Research was led by the University of Michigan’s Research Seminar in Quantitative Economics and reviewed by a panel of economists and other experts from outside the Great Lakes region.  The case studies were developed by the Issue Media Group and a panel of Great Lakes stakeholders provided guidance on the scope of the project and helped articulate the outcomes.  A team led by the Great Lakes Commission and the Council of Great Lakes Industries coordinated the study.  The team included the Alliance for the Great Lakes, the National Wildlife Federation’s Great Lakes Regional Center, the Great Lakes Metro Chambers Coalition, Michigan’s Office of the Great Lakes, and the University of Michigan’s Water Center. Funding for the study was provided by the Charles Stewart Mott Foundation, the Fred A. and Barbara M. Erb Family Foundation, the Joyce Foundation, and the Wege Foundation, the Fund for Lake Michigan, Michigan Department of Natural Resources’ Office of the Great Lakes, and the Pennsylvania Department of Environmental Protection’s Office of the Great Lakes. 

From Matt Doss: Reasons to Fully fund the Great Lakes Restoration Initiative (GLRI) 

The Great Lakes constitute 90% of America’s fresh surface water.  

More than 4,000 restoration projects across almost 300,000 square miles have been implemented and cleaned up 11 toxic hotspots (“Areas of Concern”).

The GLRI is cleaning up 19 additional Areas of Concern (AOCs) and upcoming cleanup actions depend on continued funding. In 2020 an estimated $88 million is needed for ten contaminated sediment cleanups in five states; those federal funds will leverage nearly $60 million from non-federal partners.

Background on the Areas of Concern

  • Heavily degraded “problem areas” identified by the states and provinces
  • Based on 14 Beneficial Use Impairments (BUIs)
  • 1987 Great Lakes Water Quality Agreement formally established the AOC program with 43 AOCs
  • 26 U.S. AOCs, 12 Canadian AOCs, and 5 binational AOCs; one or more AOC in each Great Lakes state
  • AOC program is administered by U.S. EPA in partnership with state environmental agencies and local public advisory committees

Beneficial Use Impairments - criteria

  • Restrictions on Fish and Wildlife Consumption
  • Tainting of Fish and Wildlife Flavor
  • Degraded Fish and Wildlife Populations
  • Fish Tumors or Other Deformities
  • Bird or Animal Deformities or Reproductive Problems
  • Degradation of Benthos
  • Restrictions on Dredging Activities
  • Eutrophication or Undesirable Algae
  • Restrictions on Drinking Water Consumption or Taste and Odor Problems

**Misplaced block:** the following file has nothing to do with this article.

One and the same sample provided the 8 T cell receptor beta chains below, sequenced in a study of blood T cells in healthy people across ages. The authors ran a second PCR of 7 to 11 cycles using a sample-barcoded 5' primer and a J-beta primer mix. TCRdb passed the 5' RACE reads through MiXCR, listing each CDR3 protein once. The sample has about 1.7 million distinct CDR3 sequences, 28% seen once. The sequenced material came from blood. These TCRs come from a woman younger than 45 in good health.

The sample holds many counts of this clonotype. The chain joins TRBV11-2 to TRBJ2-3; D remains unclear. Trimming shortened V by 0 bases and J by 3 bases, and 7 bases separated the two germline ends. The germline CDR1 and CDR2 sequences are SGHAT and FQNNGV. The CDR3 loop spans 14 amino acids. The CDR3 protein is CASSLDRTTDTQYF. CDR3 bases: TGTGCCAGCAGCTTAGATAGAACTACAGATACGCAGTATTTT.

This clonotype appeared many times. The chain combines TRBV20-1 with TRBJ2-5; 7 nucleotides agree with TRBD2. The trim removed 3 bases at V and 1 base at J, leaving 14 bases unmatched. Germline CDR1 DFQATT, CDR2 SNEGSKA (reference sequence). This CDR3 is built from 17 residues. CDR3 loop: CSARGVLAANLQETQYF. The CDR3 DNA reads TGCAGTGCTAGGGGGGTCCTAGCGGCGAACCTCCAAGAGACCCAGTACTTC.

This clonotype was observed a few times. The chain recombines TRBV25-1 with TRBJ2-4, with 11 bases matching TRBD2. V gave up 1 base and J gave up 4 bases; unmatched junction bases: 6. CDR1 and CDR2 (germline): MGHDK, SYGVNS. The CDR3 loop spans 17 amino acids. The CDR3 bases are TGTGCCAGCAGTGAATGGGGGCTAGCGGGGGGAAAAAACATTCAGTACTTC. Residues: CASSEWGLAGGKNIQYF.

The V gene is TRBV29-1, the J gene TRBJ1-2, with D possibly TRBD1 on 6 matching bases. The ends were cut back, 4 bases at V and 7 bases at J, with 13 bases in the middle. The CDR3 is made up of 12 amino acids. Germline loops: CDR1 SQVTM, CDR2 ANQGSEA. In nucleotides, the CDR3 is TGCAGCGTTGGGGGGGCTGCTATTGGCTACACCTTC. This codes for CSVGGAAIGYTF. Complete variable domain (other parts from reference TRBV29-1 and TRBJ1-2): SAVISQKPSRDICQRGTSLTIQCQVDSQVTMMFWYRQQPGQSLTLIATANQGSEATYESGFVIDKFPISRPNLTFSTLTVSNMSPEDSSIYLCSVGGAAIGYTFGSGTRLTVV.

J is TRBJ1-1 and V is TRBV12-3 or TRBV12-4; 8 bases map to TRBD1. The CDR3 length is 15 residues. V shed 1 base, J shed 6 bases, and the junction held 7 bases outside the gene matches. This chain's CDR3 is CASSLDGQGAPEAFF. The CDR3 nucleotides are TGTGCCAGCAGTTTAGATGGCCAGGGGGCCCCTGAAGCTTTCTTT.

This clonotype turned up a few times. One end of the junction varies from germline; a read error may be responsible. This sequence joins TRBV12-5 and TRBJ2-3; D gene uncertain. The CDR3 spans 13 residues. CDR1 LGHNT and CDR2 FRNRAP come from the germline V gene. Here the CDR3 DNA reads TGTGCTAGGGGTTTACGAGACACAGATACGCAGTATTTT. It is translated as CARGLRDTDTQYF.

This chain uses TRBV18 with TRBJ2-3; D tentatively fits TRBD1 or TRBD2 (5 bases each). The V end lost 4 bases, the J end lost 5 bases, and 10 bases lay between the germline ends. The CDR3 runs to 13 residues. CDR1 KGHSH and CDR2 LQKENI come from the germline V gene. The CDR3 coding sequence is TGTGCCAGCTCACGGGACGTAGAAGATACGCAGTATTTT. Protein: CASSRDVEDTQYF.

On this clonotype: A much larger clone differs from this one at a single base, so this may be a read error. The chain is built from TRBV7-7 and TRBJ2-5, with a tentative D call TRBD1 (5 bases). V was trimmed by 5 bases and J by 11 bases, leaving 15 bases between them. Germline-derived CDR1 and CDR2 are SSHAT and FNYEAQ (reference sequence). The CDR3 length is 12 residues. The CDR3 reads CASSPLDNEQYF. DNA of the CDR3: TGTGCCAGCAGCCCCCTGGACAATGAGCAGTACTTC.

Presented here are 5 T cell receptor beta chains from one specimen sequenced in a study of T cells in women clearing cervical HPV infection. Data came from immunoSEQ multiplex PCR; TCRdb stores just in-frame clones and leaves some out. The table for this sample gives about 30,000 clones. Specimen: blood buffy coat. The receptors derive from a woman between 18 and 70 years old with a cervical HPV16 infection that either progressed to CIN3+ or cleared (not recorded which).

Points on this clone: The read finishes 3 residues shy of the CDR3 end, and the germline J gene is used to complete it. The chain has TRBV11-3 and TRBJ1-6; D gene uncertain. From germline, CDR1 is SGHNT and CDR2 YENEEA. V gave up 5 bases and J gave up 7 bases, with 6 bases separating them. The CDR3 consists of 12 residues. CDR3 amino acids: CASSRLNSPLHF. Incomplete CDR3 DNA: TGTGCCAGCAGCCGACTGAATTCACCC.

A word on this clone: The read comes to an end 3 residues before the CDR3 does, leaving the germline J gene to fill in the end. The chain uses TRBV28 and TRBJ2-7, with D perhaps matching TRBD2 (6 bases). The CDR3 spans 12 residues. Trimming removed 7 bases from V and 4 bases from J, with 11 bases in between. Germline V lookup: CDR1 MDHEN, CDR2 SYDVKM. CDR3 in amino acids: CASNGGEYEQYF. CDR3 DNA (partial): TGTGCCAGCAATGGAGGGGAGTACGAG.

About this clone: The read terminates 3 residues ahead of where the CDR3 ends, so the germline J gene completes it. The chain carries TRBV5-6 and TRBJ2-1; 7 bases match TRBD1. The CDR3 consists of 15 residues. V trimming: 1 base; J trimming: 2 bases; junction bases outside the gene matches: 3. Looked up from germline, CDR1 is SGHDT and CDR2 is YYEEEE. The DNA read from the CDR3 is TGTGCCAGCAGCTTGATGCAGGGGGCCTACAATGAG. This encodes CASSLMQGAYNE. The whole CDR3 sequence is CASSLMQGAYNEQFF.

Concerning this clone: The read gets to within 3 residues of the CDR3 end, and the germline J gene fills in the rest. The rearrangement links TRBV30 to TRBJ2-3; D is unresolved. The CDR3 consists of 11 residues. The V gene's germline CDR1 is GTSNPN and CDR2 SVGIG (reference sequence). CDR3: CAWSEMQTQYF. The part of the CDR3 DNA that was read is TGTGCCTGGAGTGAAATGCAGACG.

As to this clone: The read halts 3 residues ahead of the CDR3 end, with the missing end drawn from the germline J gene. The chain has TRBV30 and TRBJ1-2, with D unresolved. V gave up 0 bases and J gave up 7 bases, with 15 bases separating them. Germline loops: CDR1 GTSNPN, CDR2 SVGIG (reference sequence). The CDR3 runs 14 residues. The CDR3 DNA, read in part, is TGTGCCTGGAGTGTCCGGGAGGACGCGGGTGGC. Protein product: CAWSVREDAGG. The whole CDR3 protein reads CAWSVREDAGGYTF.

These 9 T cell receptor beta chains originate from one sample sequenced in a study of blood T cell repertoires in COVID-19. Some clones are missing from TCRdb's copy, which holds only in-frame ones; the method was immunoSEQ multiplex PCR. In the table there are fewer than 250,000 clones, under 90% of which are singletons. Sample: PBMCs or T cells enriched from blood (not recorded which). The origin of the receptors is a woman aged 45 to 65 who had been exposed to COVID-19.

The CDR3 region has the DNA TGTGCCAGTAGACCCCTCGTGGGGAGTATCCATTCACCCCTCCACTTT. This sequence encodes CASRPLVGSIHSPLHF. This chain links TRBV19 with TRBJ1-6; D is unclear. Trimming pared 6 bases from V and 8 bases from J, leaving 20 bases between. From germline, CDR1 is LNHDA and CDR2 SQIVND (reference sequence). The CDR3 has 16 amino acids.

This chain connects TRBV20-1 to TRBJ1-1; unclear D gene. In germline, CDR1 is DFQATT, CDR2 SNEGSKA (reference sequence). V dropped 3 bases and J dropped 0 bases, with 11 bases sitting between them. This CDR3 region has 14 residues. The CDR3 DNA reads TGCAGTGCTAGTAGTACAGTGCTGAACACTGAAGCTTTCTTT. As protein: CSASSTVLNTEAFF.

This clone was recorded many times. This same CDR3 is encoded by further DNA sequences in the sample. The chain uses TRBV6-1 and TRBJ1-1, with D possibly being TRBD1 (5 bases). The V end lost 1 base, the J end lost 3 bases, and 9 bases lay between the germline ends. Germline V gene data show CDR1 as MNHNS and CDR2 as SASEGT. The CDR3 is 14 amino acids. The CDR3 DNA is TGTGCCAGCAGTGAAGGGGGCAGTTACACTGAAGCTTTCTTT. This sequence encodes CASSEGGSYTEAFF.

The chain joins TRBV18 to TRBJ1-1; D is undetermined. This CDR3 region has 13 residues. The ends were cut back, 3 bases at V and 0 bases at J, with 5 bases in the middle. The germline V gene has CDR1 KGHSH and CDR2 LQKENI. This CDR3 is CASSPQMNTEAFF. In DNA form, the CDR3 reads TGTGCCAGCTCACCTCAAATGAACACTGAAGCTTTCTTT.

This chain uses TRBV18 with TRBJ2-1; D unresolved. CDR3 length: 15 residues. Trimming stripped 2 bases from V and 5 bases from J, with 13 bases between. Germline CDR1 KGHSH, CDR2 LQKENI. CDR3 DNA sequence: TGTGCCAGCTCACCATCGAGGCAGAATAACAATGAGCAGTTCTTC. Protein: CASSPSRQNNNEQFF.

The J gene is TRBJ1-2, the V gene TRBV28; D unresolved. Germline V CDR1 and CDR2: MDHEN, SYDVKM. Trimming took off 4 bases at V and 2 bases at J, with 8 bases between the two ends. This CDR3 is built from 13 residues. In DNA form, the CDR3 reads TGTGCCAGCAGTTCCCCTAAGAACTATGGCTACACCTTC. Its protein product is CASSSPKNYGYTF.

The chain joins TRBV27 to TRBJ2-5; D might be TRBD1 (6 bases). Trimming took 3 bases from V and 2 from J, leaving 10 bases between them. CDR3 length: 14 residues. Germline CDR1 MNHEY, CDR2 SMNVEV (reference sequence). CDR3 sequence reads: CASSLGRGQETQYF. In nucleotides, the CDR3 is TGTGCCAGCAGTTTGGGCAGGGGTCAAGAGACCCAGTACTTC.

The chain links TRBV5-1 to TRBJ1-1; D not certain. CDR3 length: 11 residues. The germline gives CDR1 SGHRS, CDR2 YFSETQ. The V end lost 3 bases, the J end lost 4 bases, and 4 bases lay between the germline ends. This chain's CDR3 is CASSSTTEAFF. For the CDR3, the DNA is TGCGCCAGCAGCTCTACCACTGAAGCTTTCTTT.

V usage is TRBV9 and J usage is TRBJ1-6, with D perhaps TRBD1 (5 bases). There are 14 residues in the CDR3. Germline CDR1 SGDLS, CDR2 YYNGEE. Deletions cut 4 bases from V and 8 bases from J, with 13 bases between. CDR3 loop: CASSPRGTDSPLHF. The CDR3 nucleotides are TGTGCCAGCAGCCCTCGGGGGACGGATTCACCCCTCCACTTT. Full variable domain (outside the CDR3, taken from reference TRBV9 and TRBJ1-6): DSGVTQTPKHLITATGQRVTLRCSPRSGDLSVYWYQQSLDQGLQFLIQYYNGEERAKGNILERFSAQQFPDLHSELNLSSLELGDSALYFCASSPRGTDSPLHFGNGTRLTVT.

• Beach Closings
  • Degradation of Aesthetics
  • Added Costs to Agriculture or Industry
  • Degradation of Phytoplankton and Zooplankton Populations
  • Loss of Fish and Wildlife Habitat

{The GLRI is particularly important for cleaning up Areas of Concern.  Nearly a third of the GLRI funding has been poured into these AOCs ($800 million over the life of the program!).  Five of the 15 AOCs in Michigan are concentrated on the shores of Lake Erie, adjacent to our listening area and part of our watershed. Past progress on these AOCs has directly cleaned up the River Raisin in 2019, and projected projects are aimed at other rivers that are ultimately connected to our local watershed.}

Progress in the AOCs

  • Approximately $800 million spent in AOCs (approx. 1/3 of GLRI funding)
  • 4 AOCs delisted
  • 8 AOCs with management actions completed
  • 85 BUIs removed (out of 255 total)
  • Approximately 3 million cubic yards of contaminated sediments remediated under the Great Lakes Legacy Act
  • $330 million leveraged from non-federal partners for sediment cleanups

The GLRI is preventing polluted runoff that causes toxic algae and threatens drinking water and tourism; the GLRI has prevented nearly 800,000 pounds of phosphorous from polluting the Great Lakes and contributing to harmful algal blooms.

The GLRI sustains the most effective line of defense against Asian carp and other invasive species by closing pathways for the introduction and spread of carp and developing control technologies. Nearly eight million pounds of Asian carp have been removed from the Illinois River and carp populations have been reduced by 93% in the upstream areas closest to the Great Lakes.

The GLRI is creating jobs and stimulating economic development. A recent economic study found that the GLRI will have a long-term impact on our regional economy: every dollar invested under the GLRI is projected to generate more than three dollars in additional economic activity over the next two decades.

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— David Fair is the WEMU News Director and host of Morning Edition on WEMU.  You can contact David at 734.487.3363, on twitter @DavidFairWEMU, or email him at dfair@emich.edu